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The 4 cornerstones of a successful reward mechanism
The monkey army led by Hanuman and Angada heeded the words of Jambhavan and travelled towards Kishkintha the capital of Sugreeva, their king. As they approached the city, the army came across the famed Madhuvana. Madhuvana was the favourite garden of Sugreeva. It was filled with honey laden trees and climbers. The honey was famous for its sweet intoxicating nature. The monkey army was tempted to taste that famed honey which was hitherto tasted only by the king!
Hanuman understood the desire of the team. He also knew that the team deserved this for the accomplishment of the task. He told the army that they deserved the honey and Angada the prince gave them the permission to drink and play in Madhuvana – the royal gardens as they pleased. The monkeys were exhilarated. They drank, they jumped, they played, and they fought and in the process started destroying the famed gardens.
Dadhimukha the guard of the garden was dismayed. He with his forces tried to stop this madness and was met with fierce resistance. After all the monkeys had the permission of the prince himself! So he had no other go but to report this to Sugreeva. He anticipated punishment for all these mischievous monkeys.
Dadhimukha approached Sugreeva who was seated along with Lakshmana. He sought pardon even before telling Sugreeva what happened. Sugreeva saw that one of the most valiant monkeys was in a bad shape and hence he granted him immunity asked him to speak without fear. Dadhimukha told Sugreeva about the havoc the monkeys that came from the south were wrecking in his favourite garden. He also told that this was approved by Hanuman and Angada. He stood there expecting Sugreeva to become furious.
On the contrary, Sugreeva turned to Lakshmana and smiled. He said the army would not indulge in such activities if they weren’t successful. He expressed confidence that Hanuman would have seen Sita. He told Dadhimukha that the army had earned the garden as a reward and hence they can do as they pleased. He also asked Dadhimukha to tell Hanuman, Angada and Jambhavan (the leaders) to come and meet him at once. A surprised Dadhimukha headed back!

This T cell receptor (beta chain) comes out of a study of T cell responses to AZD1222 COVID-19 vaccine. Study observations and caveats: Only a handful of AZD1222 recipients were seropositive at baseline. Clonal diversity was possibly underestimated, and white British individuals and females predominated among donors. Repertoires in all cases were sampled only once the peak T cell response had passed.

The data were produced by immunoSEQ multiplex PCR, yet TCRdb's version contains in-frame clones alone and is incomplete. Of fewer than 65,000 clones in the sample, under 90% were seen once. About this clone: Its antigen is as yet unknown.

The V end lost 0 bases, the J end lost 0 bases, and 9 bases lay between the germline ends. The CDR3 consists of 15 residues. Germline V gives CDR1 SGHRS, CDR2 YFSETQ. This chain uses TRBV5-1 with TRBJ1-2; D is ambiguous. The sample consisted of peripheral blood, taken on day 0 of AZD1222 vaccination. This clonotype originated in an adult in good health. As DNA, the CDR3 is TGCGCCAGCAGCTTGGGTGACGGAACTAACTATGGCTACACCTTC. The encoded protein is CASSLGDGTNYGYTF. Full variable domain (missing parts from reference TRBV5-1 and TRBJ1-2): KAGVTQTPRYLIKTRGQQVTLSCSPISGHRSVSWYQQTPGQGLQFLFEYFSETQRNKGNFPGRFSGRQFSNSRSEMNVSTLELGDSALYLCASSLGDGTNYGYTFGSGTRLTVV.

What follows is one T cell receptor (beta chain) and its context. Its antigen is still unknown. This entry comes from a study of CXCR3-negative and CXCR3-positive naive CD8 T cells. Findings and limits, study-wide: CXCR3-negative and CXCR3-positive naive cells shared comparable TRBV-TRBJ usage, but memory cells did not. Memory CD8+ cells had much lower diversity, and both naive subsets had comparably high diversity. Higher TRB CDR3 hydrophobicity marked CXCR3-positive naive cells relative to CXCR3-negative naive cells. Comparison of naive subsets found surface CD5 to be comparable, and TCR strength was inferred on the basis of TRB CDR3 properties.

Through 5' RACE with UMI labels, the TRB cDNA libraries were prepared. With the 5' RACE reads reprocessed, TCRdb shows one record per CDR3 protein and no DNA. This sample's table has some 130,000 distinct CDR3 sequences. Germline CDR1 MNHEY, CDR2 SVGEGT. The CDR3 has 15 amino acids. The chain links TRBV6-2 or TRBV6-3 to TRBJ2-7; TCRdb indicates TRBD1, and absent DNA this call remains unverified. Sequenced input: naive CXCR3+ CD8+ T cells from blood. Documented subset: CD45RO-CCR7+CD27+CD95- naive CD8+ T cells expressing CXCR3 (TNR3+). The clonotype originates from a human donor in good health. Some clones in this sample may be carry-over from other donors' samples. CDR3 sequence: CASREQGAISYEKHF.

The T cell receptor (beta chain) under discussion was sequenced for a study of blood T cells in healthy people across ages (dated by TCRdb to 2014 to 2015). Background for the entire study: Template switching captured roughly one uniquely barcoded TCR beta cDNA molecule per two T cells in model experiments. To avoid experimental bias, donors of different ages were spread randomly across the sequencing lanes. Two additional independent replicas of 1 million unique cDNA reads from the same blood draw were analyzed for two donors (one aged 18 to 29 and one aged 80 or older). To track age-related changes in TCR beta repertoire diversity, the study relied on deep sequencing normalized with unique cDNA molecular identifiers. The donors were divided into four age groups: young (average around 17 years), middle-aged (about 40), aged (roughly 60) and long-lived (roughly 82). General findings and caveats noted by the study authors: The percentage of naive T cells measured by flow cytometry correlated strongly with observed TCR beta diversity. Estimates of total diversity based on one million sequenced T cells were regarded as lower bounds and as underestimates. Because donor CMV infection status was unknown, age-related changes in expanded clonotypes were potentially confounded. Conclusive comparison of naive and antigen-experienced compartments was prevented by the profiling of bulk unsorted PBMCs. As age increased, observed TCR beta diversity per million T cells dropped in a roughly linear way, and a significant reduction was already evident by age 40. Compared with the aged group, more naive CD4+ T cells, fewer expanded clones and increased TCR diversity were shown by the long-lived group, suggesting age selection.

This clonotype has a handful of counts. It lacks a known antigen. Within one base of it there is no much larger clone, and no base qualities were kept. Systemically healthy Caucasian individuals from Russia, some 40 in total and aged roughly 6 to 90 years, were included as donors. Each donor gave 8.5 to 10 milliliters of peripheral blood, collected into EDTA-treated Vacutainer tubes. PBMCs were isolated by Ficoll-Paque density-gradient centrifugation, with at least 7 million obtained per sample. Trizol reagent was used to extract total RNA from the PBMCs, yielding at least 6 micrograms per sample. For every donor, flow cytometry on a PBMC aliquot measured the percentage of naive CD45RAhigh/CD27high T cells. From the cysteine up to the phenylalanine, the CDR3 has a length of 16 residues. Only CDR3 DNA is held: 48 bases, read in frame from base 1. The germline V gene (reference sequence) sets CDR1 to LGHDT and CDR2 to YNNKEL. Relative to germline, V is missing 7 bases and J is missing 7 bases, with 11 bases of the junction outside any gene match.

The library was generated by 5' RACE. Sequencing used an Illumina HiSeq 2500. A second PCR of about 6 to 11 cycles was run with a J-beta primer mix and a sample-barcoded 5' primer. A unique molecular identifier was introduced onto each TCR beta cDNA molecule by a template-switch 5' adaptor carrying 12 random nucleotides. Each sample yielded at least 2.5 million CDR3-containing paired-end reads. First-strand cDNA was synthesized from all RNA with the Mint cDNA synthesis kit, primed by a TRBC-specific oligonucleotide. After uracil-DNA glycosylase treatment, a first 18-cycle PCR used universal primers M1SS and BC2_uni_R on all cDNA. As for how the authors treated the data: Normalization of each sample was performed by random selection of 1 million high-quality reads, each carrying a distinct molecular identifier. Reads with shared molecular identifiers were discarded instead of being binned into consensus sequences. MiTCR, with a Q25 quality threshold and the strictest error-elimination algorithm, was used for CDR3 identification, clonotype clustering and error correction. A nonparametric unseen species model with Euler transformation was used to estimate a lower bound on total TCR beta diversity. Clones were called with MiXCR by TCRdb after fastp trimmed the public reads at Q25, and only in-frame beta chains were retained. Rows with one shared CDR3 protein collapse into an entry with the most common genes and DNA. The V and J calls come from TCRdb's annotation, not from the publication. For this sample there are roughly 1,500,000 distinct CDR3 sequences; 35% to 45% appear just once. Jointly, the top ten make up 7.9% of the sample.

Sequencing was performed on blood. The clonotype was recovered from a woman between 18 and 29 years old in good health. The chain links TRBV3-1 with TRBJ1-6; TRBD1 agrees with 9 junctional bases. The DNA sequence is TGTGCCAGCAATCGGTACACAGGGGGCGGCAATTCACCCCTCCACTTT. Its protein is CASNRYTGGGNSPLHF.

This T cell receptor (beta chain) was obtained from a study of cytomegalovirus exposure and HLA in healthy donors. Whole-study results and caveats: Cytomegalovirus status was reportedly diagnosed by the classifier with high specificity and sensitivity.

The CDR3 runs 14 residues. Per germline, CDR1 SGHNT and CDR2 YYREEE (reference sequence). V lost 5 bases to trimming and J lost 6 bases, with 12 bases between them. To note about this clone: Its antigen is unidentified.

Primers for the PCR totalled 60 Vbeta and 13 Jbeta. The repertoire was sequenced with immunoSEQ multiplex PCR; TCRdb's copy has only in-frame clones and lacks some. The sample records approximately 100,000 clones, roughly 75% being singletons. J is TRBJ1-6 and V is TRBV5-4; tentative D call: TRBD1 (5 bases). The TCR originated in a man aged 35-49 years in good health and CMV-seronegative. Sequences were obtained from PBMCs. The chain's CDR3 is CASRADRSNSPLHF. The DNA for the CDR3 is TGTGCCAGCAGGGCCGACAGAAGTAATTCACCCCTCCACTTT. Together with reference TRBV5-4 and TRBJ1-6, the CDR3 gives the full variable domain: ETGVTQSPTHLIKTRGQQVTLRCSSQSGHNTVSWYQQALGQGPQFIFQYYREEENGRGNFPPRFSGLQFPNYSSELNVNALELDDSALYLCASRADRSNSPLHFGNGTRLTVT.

The way Hanuman, Angada and Sugreeva reacted hold important cues about how a reward culture should be in an organisation. Today we live in a world where people are looking for instant gratification. People expect reward and recognition as soon as they succeed in a task. To make the reward system rigid and reward the teams once is year is passé. To create a responsive, dynamic reward system we should bear the following things in mind:
Rewards & Recognition should not be delayed: It is very important that the reward system is responsive enough to reward the team soon after the accomplishment. Just like justice, a reward delayed is reward denied. A delayed reward will also lead to confusion regarding which behaviour is being rewarded.
Rewards should be meaningful & valuable: The rewards that we give should be close to the expectations of the team. An impersonal reward will not achieve the desired results. If the team wants a party, then a party it should be. If the team wants a cash reward then the reward has to be monetary. An unaligned reward is as good as no reward at all.
Devolve the autonomy of rewarding to the line managers: For us to achieve the two points mentioned above the authority to reward should lie with the Angadas and Hanumans. Only these line managers or immediate supervisors know when and what to reward. If the top management wants to intervene on every rewarding decision, it will cause a lot of delay. The top management should frame guidelines about: ‘what should be rewarded?’, ‘What is the budget?’ etc.
The top management should throw its weight behind this reward system: Devolving power doesn’t mean that the top management should stay aloof. They should throw the weight behind the system as Sugreeva backed his army so the momentum keeps going. Otherwise, the entire system will fizzle out.
How did the wise Hanuman break the news to Rama? Wait till we find out in the next episode. Till then don’t hesitate to mail your views and comments to firstname.lastname@example.org.
If you want to catch up what happened before this, read the previous post (Lesson #8) here: https://www.linkedin.com/pulse/10-management-lessons-from-ramayana-lesson-8-madan-panathula?trk=mp-author-card
Published by: KNOLSKAPE in Blog